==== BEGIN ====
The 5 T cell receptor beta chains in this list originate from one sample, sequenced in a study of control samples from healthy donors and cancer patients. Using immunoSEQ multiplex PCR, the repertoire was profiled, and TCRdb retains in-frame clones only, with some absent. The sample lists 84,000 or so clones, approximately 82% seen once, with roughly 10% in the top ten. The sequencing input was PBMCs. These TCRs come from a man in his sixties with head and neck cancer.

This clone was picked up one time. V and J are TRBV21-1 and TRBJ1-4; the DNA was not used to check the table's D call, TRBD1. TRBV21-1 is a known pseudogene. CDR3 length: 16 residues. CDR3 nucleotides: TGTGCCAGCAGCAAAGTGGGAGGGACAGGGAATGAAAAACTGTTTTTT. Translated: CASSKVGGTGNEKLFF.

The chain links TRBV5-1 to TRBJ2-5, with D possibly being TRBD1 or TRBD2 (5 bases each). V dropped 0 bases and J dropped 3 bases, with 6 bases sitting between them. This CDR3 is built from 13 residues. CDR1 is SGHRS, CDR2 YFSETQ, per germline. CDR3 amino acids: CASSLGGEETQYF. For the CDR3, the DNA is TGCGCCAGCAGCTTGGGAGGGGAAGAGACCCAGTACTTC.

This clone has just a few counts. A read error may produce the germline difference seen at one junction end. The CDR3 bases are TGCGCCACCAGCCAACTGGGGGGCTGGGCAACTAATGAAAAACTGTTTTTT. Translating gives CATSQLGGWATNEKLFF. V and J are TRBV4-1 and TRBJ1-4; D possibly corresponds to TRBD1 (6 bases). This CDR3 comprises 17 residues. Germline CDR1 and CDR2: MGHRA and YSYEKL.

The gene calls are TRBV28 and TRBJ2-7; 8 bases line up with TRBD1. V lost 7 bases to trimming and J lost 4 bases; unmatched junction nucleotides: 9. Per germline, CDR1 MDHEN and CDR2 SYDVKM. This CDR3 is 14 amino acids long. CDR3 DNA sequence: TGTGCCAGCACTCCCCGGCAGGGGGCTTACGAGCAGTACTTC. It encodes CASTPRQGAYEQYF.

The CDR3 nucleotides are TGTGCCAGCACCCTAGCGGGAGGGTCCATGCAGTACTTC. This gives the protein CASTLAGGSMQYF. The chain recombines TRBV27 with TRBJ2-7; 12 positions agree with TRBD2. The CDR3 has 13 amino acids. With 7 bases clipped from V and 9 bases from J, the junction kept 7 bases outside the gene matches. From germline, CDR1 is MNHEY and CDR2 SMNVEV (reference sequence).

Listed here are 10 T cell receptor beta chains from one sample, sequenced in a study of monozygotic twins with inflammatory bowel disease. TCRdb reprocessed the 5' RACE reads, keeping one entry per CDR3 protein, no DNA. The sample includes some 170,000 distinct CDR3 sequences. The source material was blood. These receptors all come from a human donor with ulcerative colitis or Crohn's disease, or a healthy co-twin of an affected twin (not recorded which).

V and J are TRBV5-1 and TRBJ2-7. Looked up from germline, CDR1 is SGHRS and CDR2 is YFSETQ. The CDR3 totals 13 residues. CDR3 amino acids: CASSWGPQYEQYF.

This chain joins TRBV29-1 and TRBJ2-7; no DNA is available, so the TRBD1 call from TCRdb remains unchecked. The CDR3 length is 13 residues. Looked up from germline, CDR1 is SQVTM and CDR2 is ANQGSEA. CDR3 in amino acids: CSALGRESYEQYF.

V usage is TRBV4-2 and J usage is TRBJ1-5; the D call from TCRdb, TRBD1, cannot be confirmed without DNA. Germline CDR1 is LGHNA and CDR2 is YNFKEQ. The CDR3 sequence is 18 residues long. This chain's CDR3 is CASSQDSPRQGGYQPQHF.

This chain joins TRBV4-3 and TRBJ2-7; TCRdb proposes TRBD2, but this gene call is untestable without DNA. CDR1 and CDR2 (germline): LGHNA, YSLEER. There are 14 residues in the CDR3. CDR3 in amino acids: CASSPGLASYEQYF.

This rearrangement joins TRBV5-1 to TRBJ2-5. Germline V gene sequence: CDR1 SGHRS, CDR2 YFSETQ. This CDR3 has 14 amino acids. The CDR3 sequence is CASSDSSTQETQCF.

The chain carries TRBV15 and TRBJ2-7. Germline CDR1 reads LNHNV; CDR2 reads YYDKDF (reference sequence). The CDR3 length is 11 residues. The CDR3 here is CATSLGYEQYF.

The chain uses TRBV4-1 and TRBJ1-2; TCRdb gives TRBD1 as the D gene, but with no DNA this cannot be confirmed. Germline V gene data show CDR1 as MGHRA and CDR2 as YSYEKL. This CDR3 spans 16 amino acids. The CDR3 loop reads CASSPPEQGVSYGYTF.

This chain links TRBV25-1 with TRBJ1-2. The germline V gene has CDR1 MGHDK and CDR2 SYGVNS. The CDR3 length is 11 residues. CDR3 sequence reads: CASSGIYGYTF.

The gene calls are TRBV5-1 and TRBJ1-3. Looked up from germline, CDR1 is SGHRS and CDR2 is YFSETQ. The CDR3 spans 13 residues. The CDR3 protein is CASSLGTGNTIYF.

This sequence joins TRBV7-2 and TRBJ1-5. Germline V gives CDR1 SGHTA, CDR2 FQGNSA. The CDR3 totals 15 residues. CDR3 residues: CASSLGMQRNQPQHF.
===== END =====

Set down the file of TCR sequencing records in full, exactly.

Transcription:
The 5 T cell receptor beta chains in this list originate from one sample, sequenced in a study of control samples from healthy donors and cancer patients. Using immunoSEQ multiplex PCR, the repertoire was profiled, and TCRdb retains in-frame clones only, with some absent. The sample lists 84,000 or so clones, approximately 82% seen once, with roughly 10% in the top ten. The sequencing input was PBMCs. These TCRs come from a man in his sixties with head and neck cancer.

This clone was picked up one time. V and J are TRBV21-1 and TRBJ1-4; the DNA was not used to check the table's D call, TRBD1. TRBV21-1 is a known pseudogene. CDR3 length: 16 residues. CDR3 nucleotides: TGTGCCAGCAGCAAAGTGGGAGGGACAGGGAATGAAAAACTGTTTTTT. Translated: CASSKVGGTGNEKLFF.

The chain links TRBV5-1 to TRBJ2-5, with D possibly being TRBD1 or TRBD2 (5 bases each). V dropped 0 bases and J dropped 3 bases, with 6 bases sitting between them. This CDR3 is built from 13 residues. CDR1 is SGHRS, CDR2 YFSETQ, per germline. CDR3 amino acids: CASSLGGEETQYF. For the CDR3, the DNA is TGCGCCAGCAGCTTGGGAGGGGAAGAGACCCAGTACTTC.

This clone has just a few counts. A read error may produce the germline difference seen at one junction end. The CDR3 bases are TGCGCCACCAGCCAACTGGGGGGCTGGGCAACTAATGAAAAACTGTTTTTT. Translating gives CATSQLGGWATNEKLFF. V and J are TRBV4-1 and TRBJ1-4; D possibly corresponds to TRBD1 (6 bases). This CDR3 comprises 17 residues. Germline CDR1 and CDR2: MGHRA and YSYEKL.

The gene calls are TRBV28 and TRBJ2-7; 8 bases line up with TRBD1. V lost 7 bases to trimming and J lost 4 bases; unmatched junction nucleotides: 9. Per germline, CDR1 MDHEN and CDR2 SYDVKM. This CDR3 is 14 amino acids long. CDR3 DNA sequence: TGTGCCAGCACTCCCCGGCAGGGGGCTTACGAGCAGTACTTC. It encodes CASTPRQGAYEQYF.

The CDR3 nucleotides are TGTGCCAGCACCCTAGCGGGAGGGTCCATGCAGTACTTC. This gives the protein CASTLAGGSMQYF. The chain recombines TRBV27 with TRBJ2-7; 12 positions agree with TRBD2. The CDR3 has 13 amino acids. With 7 bases clipped from V and 9 bases from J, the junction kept 7 bases outside the gene matches. From germline, CDR1 is MNHEY and CDR2 SMNVEV (reference sequence).

Listed here are 10 T cell receptor beta chains from one sample, sequenced in a study of monozygotic twins with inflammatory bowel disease. TCRdb reprocessed the 5' RACE reads, keeping one entry per CDR3 protein, no DNA. The sample includes some 170,000 distinct CDR3 sequences. The source material was blood. These receptors all come from a human donor with ulcerative colitis or Crohn's disease, or a healthy co-twin of an affected twin (not recorded which).

V and J are TRBV5-1 and TRBJ2-7. Looked up from germline, CDR1 is SGHRS and CDR2 is YFSETQ. The CDR3 totals 13 residues. CDR3 amino acids: CASSWGPQYEQYF.

This chain joins TRBV29-1 and TRBJ2-7; no DNA is available, so the TRBD1 call from TCRdb remains unchecked. The CDR3 length is 13 residues. Looked up from germline, CDR1 is SQVTM and CDR2 is ANQGSEA. CDR3 in amino acids: CSALGRESYEQYF.

V usage is TRBV4-2 and J usage is TRBJ1-5; the D call from TCRdb, TRBD1, cannot be confirmed without DNA. Germline CDR1 is LGHNA and CDR2 is YNFKEQ. The CDR3 sequence is 18 residues long. This chain's CDR3 is CASSQDSPRQGGYQPQHF.

This chain joins TRBV4-3 and TRBJ2-7; TCRdb proposes TRBD2, but this gene call is untestable without DNA. CDR1 and CDR2 (germline): LGHNA, YSLEER. There are 14 residues in the CDR3. CDR3 in amino acids: CASSPGLASYEQYF.

This rearrangement joins TRBV5-1 to TRBJ2-5. Germline V gene sequence: CDR1 SGHRS, CDR2 YFSETQ. This CDR3 has 14 amino acids. The CDR3 sequence is CASSDSSTQETQCF.

The chain carries TRBV15 and TRBJ2-7. Germline CDR1 reads LNHNV; CDR2 reads YYDKDF (reference sequence). The CDR3 length is 11 residues. The CDR3 here is CATSLGYEQYF.

The chain uses TRBV4-1 and TRBJ1-2; TCRdb gives TRBD1 as the D gene, but with no DNA this cannot be confirmed. Germline V gene data show CDR1 as MGHRA and CDR2 as YSYEKL. This CDR3 spans 16 amino acids. The CDR3 loop reads CASSPPEQGVSYGYTF.

This chain links TRBV25-1 with TRBJ1-2. The germline V gene has CDR1 MGHDK and CDR2 SYGVNS. The CDR3 length is 11 residues. CDR3 sequence reads: CASSGIYGYTF.

The gene calls are TRBV5-1 and TRBJ1-3. Looked up from germline, CDR1 is SGHRS and CDR2 is YFSETQ. The CDR3 spans 13 residues. The CDR3 protein is CASSLGTGNTIYF.

This sequence joins TRBV7-2 and TRBJ1-5. Germline V gives CDR1 SGHTA, CDR2 FQGNSA. The CDR3 totals 15 residues. CDR3 residues: CASSLGMQRNQPQHF.